Trump seeks 15% US corporate tax rate

Plan could slow the flow of investment from the US to countries such as Ireland

President Donald Trump has proposed a cut in US corporation tax to 15 per cent at an announcement on Wednesday evening, secretary of the treasury Steven Mnuchin has confirmed. The much-heralded tax reform plan could, if enacted, cut the future flow of foreign direct investment out of the US to countries such as Ireland.

Announcing the move at a briefing in Washington, Mr Mnuchin described the corporate tax proposals, which are accompanied by plans for personal taxation reductions, as “massive”. He said the US government was still “working on lots of details” attached to the initiative, but claimed it would pay for itself through economic growth and the closure of tax loopholes. He did not provide any details of how this would work in practice.

“The economic plan under Trump will grow the economy,” Mr Mnuchin said. “We are at a historic moment.”

Mr Trump has been pushing for the corporate tax rate to be reduced to 15 per cent since his election campaign, though he still faces a battle to win Congressional approval. If the change becomes law, it would more than halve the current rate and bring it close to the Republic’s rate of 12.5 per cent.


Tax experts say that the change would be unlikely to lead to a major departure of companies already in Ireland. However the existing tax incentive for US companies to invest overseas would be reduced, and so the flow of future FDI out of the US could lessen.Indications that there will be no early move on a separate measure to tax imports into the US comes as good news to Ireland, however, as this would have hit sectors such as pharma which export significantly to the US market.

Radical shake-up

The move would mean a radical shake-up in the US tax system, but Mr Trump is likely to face resistance in Congress where many Republicans are wary of any measure that might increase the deficit.

In particular, senior Republicans such as house speaker Paul Ryan have expressed caution at any move that would not be matched by alternative funding. However Mr Ryan said today that he had seen the Trump plan and approved of 80 per cent of it, suggesting some compromise maybe possible.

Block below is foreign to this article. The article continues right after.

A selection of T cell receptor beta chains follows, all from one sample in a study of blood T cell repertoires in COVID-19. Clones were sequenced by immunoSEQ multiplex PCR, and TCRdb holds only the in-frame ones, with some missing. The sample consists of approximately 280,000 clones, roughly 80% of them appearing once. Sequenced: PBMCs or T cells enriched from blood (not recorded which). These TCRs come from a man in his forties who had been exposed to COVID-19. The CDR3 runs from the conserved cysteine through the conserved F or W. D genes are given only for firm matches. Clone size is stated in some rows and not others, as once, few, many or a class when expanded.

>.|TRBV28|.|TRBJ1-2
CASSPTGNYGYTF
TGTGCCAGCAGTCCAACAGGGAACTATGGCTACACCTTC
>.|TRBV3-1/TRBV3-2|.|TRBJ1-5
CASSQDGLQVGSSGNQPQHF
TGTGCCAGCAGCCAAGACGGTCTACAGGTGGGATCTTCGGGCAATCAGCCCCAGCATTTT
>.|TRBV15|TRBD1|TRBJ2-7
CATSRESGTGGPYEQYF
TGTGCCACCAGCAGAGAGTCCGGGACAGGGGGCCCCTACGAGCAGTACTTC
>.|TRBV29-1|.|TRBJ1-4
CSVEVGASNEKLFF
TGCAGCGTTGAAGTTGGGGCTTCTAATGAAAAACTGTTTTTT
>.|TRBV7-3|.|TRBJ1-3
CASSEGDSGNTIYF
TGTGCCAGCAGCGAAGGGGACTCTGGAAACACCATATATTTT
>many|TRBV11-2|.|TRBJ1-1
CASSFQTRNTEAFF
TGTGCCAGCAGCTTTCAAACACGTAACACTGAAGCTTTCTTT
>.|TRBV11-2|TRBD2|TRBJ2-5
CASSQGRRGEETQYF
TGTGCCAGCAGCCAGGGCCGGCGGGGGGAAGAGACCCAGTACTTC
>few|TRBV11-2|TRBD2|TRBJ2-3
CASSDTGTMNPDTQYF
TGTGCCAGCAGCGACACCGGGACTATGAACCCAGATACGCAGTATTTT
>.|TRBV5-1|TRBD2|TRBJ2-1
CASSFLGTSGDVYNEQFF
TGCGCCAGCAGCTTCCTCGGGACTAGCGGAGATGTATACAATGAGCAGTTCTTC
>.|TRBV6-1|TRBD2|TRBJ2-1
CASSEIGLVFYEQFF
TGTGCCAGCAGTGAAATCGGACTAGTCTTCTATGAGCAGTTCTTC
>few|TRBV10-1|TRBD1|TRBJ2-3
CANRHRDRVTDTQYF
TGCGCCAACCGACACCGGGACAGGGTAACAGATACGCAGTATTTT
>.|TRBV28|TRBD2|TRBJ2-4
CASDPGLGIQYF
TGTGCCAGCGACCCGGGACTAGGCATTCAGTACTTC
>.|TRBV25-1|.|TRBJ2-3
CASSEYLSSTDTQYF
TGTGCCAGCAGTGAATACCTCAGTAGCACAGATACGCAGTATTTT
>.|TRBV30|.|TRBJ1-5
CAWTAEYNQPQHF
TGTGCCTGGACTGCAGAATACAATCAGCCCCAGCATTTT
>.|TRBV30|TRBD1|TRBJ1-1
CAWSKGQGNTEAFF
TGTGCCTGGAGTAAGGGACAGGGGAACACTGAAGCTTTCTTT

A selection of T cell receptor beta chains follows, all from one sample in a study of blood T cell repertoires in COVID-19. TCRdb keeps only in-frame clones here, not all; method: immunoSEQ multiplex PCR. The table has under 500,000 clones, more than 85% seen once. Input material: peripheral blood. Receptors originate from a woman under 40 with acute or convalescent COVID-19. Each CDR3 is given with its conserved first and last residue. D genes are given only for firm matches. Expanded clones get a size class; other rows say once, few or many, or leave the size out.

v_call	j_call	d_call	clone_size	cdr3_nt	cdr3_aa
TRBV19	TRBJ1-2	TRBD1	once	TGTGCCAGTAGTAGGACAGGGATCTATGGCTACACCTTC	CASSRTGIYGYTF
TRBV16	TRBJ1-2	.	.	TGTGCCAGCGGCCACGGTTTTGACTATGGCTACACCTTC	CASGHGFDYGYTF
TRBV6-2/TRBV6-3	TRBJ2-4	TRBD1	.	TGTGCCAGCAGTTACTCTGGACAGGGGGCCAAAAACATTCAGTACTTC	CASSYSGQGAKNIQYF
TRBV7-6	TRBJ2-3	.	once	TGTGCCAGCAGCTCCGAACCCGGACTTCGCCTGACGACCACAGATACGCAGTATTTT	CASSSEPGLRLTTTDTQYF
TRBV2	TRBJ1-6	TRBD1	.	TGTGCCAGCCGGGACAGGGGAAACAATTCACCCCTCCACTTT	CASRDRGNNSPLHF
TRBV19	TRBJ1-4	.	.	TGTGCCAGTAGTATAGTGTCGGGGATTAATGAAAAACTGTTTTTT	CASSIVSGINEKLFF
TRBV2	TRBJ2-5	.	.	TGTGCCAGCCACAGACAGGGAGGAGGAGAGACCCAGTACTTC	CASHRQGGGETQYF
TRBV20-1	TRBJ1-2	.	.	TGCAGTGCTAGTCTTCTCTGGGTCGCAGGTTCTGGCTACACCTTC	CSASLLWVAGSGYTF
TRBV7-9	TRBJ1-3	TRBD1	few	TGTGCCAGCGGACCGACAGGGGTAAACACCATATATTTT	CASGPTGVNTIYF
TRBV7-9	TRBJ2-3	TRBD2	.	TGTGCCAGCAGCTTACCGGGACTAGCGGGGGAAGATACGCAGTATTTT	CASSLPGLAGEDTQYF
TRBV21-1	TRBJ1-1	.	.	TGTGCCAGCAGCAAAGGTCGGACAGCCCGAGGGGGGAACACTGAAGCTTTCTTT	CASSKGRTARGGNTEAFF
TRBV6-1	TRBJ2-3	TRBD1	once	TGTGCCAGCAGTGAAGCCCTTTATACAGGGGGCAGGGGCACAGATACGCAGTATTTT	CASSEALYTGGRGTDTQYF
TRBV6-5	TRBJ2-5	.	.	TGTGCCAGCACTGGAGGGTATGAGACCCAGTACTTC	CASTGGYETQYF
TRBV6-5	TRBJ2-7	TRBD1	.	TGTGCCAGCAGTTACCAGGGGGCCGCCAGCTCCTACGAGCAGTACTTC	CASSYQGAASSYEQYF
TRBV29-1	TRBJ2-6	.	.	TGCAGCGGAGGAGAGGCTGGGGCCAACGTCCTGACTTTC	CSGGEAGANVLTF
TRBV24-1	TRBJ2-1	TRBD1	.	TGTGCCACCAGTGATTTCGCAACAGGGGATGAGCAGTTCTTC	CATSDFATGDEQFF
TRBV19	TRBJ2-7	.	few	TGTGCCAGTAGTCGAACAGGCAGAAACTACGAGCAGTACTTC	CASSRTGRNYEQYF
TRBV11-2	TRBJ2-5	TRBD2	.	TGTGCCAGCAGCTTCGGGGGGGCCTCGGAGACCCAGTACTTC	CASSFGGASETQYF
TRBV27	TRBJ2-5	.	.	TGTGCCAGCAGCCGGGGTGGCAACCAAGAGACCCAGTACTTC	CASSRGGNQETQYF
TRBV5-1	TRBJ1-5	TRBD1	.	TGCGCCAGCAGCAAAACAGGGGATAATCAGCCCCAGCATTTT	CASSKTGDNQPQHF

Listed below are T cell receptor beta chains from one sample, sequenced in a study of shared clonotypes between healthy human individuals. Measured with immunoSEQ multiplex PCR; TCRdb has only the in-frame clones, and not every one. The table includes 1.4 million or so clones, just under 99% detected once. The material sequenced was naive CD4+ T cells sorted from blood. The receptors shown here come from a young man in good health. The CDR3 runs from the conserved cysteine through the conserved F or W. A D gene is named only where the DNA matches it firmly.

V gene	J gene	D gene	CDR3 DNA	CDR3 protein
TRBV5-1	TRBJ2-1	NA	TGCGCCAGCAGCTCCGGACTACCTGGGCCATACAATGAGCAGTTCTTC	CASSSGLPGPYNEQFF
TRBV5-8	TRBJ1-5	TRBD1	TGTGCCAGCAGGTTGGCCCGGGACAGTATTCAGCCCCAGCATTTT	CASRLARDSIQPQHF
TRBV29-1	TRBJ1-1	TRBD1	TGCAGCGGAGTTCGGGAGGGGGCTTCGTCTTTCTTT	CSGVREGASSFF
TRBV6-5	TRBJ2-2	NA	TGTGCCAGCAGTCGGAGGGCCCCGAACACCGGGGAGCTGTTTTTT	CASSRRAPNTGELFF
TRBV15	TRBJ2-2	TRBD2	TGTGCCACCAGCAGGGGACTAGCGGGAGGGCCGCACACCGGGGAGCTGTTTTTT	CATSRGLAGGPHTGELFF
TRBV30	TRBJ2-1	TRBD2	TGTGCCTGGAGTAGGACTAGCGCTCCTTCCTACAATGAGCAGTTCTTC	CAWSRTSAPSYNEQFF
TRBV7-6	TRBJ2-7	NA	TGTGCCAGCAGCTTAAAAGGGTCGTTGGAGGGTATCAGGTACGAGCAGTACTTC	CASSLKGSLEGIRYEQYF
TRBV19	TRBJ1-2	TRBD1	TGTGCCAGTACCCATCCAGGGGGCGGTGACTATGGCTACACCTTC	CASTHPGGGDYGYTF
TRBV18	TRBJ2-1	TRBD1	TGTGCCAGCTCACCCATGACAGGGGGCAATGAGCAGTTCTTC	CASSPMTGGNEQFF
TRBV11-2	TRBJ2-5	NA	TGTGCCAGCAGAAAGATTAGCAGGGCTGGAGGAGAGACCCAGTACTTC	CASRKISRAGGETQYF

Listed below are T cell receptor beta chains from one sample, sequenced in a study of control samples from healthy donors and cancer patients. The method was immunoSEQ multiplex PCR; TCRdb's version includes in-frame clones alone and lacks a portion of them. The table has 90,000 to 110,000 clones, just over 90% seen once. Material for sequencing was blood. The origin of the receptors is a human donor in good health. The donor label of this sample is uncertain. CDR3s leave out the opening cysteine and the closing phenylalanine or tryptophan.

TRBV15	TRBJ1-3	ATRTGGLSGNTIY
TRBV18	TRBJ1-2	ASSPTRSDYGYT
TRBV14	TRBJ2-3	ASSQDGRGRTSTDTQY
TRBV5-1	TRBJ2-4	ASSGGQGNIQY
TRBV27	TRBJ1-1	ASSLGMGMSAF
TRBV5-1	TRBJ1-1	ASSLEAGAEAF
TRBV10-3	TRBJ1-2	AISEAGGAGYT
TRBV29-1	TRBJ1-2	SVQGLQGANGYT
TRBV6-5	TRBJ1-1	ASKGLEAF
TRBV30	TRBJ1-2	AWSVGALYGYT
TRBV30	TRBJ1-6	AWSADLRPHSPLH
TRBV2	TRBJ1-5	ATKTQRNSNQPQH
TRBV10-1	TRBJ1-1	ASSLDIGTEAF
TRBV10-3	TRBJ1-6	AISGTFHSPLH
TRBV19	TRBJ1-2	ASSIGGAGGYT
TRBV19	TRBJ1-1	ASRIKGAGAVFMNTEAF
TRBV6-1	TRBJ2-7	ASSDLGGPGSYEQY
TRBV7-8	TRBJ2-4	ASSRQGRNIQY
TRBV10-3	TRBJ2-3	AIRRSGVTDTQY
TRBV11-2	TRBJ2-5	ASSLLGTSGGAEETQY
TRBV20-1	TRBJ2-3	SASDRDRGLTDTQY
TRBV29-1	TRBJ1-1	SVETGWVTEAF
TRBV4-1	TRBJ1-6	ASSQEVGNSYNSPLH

The initial reaction from Ireland is that much will depend on the detail of what is eventially agreed. Miniser for Finance Michael Noonan held discussions with Mr Mnuchin in Washington rcently, but has said that is is not yet clear where the US proposals will “ land.”

Mr Mnuchin has said that the cost of the tax cuts proposed on Wednesday would be offset by economic growth. Mr Ryan has been a strong supporter of a proposed border-adjustment tax which would tax imports coming into the United States and help offset any cut in the corporate tax rate. It is estimated that a border adjustment tax could generate up to $1 trillion and help pay for other tax reductions.

But that idea has been losing support among many Republicans who fear its impact on importers and consumers, which may leave a dilemma about how the cuts will be funded. The Trump administration will argue that higher growth will help to pay the bill. President Trump is also expected to announce a special incentive tax rate of 10 per cent for profits held offshore by US companies which are repatriated to the US.

Budgetary discussions

The negotiations over corporate tax are tied in with high-stakes budgetary discussions this week on Capitol Hill as the US government works to avoid a shut-down this weekend. Lawmakers must pass a series of measures on budgetary spending before funding streams for some federal agencies expires at midnight on Friday.

Mr Trump is seeking approval for funding for his controversial wall between the US and Mexico, which the department of homeland security estimates could ultimately cost more than $21 billion. But there are reports that Mr Trump could accept a commitment to fund the wall at a later date.

Speaking on Fox News on Tuesday, Trump adviser Kellyanne Conway said: "Building that wall and having it funded remains an important priority to him but we also know that that can happen later this year and into next year, and in the interim you see other smart technology and other resources and tools being used toward border security."

Complex negotiation

The call by the White House for a 15 per cent corporate tax is likely to be the opening gambit in a complex negotiation process likely to lead to a higher tax rate.

Negotiations were continuing between the House and Senate leadership and the Trump administration, represented primarily by the director of management and budget Mick Mulvaney in a bid to secure a deal before the weekend.

With the US president approaching the 100-day mark of his presidency this weekend, he is eager to push through a number of legislative proposals.

Lawmakers on both sides of the divide are keen to avoid the government shutdown which effectively closed government agencies for 17 days in 2013 and became a symbol of the tensions between the Obama administration and Congress.

Suzanne Lynch

Suzanne Lynch

Suzanne Lynch, a former Irish Times journalist, was Washington correspondent and, before that, Europe correspondent